Do you Prune Milkweed and Verbena Bonarienses

Cincinnati (Anderson, OH(Zone 6a)

Hi, everybody-- just wondering....

I was at the garden center and saw their Milkweed 'Silky Red' planted in a display garden and each plant had about 5 stems. Mine (which I purchased at the same garden center some weeks ago) has only a single stem on each plant. Do you think they cut back their milkweed to get a fuller plant? Do you?

And 'ditto' for the Verbena Bonarienses. Their's was shortish (about 2 feet and bushier). Mine is 4 feet and thin.

Should I be topping these off, do you think?

The Woodlands, TX(Zone 8b)

Tobasco, I think they do prune them both to get the bushiness. I have a little magnifying glass and I trim mine when there's no cat eggs on them, except for the Verbena, which I'm always cutting back.

Cincinnati (Anderson, OH(Zone 6a)

Thanks, fly_girl. I wondered about the eggs and how to identify them on the milkweed so I have just been leaving mine be.

Tampa, FL(Zone 10a)

tabasco, If you are not saving the seeds of these plants you should also remove their seed pods.

Both of the plants you have are very easy from seed, sown in a pot and keep in a sunny window. You should be able to start both in early March and they should be ready to plant out in May.

I always cut back or pinch my butterfly weed when I first plant it, but, it is a perennial here and I like them short and bushy. The bonairensis usually branches out on its own. Keep the spent flowers picked, it will encourage it to flower. I have had terrible luck with bonairensis here, too humid and we have sandy soil, it likes a clay soil better.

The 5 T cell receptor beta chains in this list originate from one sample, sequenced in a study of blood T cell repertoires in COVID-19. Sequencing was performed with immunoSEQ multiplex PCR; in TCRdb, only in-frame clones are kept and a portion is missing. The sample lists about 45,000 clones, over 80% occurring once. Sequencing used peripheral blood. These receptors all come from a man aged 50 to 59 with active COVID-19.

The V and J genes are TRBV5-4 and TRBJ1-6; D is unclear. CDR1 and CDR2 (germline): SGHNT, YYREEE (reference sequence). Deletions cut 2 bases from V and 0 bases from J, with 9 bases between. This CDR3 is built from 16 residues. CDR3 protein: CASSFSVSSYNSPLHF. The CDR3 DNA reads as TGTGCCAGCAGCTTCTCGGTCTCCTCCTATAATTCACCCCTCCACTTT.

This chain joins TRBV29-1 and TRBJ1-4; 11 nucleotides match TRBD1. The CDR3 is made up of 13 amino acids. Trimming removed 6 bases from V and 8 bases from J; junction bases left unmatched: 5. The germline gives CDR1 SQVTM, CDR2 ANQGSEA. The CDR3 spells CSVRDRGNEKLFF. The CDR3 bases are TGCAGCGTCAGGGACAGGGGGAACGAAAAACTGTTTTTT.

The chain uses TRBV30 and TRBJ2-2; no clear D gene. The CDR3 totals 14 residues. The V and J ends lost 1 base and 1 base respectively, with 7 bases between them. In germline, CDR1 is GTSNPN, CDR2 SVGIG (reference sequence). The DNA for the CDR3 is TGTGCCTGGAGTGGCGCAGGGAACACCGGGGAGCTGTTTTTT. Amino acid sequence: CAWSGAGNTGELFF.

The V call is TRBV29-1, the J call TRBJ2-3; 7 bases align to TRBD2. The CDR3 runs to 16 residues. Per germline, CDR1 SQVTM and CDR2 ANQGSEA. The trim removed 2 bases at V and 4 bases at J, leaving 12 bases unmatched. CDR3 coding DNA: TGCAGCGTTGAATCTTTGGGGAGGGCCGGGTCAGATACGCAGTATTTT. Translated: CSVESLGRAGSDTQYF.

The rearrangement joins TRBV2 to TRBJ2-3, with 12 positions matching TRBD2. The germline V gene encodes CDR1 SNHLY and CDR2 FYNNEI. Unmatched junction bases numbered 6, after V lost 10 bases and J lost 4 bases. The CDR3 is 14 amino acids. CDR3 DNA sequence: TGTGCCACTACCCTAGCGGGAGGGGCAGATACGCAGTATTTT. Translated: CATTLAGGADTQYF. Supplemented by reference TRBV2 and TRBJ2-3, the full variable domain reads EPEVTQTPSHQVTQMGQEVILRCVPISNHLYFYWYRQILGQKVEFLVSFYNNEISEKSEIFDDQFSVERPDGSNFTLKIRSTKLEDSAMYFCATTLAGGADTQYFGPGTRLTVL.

Thumbnail by DaleTheGardener
Cincinnati (Anderson, OH(Zone 6a)

Thank you. I am definitely going to save the seeds.

I had forgotten that the Milkweed was a larval host plant for the Monarchs so I won't be cutting that back until the season is over---leggy or not!

Cullowhee, NC(Zone 6b)

Can either be wintersown?

Tampa, FL(Zone 10a)

MissG, yes they can be winter sown, have a sunny window for those frosty nights? Both can survive very cool conditions, both hate any frost.

Thumbnail by DaleTheGardener

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